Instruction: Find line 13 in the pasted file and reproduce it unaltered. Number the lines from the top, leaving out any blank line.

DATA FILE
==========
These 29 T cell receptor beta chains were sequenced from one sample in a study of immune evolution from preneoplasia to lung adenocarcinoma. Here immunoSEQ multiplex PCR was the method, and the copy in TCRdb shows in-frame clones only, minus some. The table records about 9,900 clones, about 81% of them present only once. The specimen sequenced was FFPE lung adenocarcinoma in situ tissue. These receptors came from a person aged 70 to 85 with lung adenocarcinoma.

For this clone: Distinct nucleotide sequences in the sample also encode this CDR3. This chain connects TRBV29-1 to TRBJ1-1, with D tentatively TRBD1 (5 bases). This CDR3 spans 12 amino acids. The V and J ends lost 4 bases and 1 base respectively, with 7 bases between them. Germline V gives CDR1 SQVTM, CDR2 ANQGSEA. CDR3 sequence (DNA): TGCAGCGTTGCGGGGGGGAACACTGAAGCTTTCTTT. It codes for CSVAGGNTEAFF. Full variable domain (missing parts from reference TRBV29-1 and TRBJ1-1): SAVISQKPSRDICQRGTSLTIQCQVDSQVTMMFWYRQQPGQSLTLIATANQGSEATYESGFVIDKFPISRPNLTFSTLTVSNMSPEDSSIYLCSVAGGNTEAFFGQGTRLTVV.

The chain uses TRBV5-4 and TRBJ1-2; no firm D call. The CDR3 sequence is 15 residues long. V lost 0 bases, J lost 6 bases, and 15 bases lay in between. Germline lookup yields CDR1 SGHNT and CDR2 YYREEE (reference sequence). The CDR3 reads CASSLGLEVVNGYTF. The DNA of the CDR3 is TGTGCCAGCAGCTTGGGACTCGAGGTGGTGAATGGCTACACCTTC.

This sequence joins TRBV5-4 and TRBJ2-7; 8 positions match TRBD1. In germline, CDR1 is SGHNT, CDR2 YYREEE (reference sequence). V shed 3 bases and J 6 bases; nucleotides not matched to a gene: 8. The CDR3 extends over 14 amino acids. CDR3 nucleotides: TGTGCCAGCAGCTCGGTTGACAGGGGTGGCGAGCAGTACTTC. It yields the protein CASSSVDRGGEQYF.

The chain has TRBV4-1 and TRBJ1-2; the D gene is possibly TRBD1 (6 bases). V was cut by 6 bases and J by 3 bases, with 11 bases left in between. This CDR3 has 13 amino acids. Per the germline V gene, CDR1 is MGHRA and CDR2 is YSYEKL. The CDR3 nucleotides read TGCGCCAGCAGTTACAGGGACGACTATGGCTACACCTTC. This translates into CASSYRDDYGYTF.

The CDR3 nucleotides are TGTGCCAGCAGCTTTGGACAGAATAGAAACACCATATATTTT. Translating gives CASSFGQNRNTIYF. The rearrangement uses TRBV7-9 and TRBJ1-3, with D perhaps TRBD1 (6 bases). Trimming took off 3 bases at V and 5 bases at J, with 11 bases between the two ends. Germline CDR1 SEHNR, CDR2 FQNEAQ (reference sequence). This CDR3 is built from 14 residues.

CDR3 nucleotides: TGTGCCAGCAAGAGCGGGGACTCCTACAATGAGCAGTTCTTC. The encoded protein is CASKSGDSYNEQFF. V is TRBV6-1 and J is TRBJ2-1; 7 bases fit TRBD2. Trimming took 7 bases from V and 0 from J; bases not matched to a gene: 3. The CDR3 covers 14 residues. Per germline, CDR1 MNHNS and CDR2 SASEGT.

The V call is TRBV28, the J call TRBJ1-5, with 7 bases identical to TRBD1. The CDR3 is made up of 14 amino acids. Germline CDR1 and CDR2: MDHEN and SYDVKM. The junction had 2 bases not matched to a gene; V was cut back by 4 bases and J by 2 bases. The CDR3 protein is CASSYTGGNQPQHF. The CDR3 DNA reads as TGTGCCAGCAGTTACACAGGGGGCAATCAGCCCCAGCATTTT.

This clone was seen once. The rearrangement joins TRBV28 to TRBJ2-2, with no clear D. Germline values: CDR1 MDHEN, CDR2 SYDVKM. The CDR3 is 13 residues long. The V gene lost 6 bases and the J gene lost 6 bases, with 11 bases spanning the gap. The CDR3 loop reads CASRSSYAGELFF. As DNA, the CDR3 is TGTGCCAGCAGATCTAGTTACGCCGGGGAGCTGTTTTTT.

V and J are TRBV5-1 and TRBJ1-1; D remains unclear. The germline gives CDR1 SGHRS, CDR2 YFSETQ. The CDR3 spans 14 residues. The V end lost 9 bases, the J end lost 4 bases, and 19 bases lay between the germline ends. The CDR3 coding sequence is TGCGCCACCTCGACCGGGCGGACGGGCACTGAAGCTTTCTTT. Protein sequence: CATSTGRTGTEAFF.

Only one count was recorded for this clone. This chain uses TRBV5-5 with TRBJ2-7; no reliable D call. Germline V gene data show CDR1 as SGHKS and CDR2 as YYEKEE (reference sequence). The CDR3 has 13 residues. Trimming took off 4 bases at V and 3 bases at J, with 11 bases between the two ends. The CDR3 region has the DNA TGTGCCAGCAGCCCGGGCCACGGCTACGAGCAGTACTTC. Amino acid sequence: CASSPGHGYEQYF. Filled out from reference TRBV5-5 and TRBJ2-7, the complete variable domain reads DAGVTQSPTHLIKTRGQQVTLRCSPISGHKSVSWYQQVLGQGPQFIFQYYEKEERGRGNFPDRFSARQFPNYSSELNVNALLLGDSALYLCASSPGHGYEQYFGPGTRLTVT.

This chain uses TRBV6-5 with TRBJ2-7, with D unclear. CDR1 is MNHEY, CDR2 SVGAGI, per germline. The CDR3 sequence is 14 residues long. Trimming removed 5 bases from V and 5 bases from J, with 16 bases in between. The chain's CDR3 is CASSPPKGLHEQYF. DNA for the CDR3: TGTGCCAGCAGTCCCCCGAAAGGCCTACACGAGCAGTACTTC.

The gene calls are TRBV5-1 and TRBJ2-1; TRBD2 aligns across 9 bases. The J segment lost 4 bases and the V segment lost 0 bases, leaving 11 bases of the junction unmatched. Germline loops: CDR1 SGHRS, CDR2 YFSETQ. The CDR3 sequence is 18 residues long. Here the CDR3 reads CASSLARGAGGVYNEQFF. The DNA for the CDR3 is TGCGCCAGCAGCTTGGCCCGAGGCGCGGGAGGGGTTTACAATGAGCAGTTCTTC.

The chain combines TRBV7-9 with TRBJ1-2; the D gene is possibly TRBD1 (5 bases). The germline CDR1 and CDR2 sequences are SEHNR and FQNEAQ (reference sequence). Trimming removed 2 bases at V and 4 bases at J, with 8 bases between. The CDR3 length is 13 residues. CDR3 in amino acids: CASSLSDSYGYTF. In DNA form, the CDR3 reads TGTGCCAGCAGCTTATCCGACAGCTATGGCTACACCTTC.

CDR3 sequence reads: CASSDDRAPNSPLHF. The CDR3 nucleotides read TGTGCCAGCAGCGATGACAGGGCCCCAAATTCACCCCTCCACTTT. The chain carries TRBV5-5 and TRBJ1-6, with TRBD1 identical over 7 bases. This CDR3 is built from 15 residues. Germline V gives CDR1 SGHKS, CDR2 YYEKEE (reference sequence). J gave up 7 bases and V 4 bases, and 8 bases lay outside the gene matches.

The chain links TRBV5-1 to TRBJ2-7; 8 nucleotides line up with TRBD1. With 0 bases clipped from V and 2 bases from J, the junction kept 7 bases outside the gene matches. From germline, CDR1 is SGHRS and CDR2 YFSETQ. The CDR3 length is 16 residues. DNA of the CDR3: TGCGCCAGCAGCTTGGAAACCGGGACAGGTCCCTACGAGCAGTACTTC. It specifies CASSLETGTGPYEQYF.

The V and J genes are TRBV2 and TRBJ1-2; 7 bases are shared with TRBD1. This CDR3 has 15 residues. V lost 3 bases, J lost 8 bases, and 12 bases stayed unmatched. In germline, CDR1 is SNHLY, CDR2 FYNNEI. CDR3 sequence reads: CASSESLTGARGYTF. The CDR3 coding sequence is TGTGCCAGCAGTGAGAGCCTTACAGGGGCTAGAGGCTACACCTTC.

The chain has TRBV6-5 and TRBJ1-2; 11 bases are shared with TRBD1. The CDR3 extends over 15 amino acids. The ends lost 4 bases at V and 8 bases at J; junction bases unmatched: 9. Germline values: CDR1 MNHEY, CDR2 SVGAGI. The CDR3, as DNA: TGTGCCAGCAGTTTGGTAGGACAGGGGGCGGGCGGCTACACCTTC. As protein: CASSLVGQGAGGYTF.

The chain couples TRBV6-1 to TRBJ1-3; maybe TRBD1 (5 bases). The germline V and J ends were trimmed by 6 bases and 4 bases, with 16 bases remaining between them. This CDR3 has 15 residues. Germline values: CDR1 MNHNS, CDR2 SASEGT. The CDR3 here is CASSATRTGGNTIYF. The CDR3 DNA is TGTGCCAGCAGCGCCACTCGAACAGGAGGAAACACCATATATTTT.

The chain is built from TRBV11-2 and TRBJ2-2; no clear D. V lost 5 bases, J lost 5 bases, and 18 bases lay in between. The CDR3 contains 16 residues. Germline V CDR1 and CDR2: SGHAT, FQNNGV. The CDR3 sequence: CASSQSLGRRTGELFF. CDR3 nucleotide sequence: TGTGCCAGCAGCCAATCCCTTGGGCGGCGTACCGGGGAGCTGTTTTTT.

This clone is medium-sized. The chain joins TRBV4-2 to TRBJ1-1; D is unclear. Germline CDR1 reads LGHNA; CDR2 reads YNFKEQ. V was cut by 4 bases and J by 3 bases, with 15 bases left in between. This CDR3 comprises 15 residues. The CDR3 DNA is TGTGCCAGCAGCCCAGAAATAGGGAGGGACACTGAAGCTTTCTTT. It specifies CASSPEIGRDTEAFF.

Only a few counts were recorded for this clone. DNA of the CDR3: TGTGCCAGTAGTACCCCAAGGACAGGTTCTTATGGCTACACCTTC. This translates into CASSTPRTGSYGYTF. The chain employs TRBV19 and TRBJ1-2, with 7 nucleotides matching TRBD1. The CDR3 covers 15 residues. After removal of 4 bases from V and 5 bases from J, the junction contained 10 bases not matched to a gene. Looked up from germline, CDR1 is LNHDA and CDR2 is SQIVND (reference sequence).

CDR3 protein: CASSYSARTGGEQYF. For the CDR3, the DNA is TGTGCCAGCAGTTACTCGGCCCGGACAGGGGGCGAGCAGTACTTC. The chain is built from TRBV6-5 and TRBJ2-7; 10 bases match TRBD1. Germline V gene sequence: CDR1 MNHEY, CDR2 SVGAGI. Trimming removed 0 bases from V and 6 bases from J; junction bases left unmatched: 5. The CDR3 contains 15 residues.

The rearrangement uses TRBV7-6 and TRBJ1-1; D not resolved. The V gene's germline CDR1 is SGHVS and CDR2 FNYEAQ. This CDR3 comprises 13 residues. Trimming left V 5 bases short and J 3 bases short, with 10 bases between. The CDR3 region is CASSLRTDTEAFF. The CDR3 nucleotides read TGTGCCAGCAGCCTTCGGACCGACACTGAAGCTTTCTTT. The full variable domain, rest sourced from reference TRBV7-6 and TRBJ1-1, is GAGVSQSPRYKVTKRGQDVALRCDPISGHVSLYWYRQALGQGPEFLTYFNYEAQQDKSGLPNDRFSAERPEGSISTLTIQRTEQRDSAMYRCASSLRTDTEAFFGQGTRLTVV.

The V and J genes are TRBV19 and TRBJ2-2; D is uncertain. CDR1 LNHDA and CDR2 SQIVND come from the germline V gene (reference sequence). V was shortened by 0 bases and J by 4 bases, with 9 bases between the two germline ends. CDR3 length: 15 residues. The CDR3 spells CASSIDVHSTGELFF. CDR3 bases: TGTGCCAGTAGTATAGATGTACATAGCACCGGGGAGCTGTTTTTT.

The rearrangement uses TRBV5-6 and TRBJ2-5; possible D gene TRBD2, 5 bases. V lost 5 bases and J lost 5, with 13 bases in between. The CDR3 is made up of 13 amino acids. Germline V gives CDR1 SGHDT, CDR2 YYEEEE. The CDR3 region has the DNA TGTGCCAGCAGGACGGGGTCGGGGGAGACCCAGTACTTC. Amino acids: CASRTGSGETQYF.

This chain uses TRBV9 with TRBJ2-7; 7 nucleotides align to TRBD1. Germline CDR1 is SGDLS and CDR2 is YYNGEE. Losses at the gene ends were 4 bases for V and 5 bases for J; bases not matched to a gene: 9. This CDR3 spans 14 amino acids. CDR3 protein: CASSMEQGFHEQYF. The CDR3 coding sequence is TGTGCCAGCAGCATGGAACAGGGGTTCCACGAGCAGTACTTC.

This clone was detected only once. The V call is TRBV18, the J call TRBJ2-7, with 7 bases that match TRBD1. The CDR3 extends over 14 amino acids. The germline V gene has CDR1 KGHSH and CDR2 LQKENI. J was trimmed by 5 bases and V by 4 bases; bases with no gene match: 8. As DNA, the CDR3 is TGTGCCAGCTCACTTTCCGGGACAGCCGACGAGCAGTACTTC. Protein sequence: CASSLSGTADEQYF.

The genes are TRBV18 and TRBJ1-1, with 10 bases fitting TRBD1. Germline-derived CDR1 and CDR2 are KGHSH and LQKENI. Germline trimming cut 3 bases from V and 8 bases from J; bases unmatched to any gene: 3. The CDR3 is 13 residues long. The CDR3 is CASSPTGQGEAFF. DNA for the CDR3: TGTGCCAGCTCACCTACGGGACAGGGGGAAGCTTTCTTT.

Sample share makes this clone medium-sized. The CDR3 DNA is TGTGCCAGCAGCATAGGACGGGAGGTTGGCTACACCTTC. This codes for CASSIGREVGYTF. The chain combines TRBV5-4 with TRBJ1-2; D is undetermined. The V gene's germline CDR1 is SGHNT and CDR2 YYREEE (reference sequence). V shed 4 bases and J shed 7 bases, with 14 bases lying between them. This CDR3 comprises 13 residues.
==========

The gene calls are TRBV5-1 and TRBJ2-1; TRBD2 aligns across 9 bases. The J segment lost 4 bases and the V segment lost 0 bases, leaving 11 bases of the junction unmatched. Germline loops: CDR1 SGHRS, CDR2 YFSETQ. The CDR3 sequence is 18 residues long. Here the CDR3 reads CASSLARGAGGVYNEQFF. The DNA for the CDR3 is TGCGCCAGCAGCTTGGCCCGAGGCGCGGGAGGGGTTTACAATGAGCAGTTCTTC.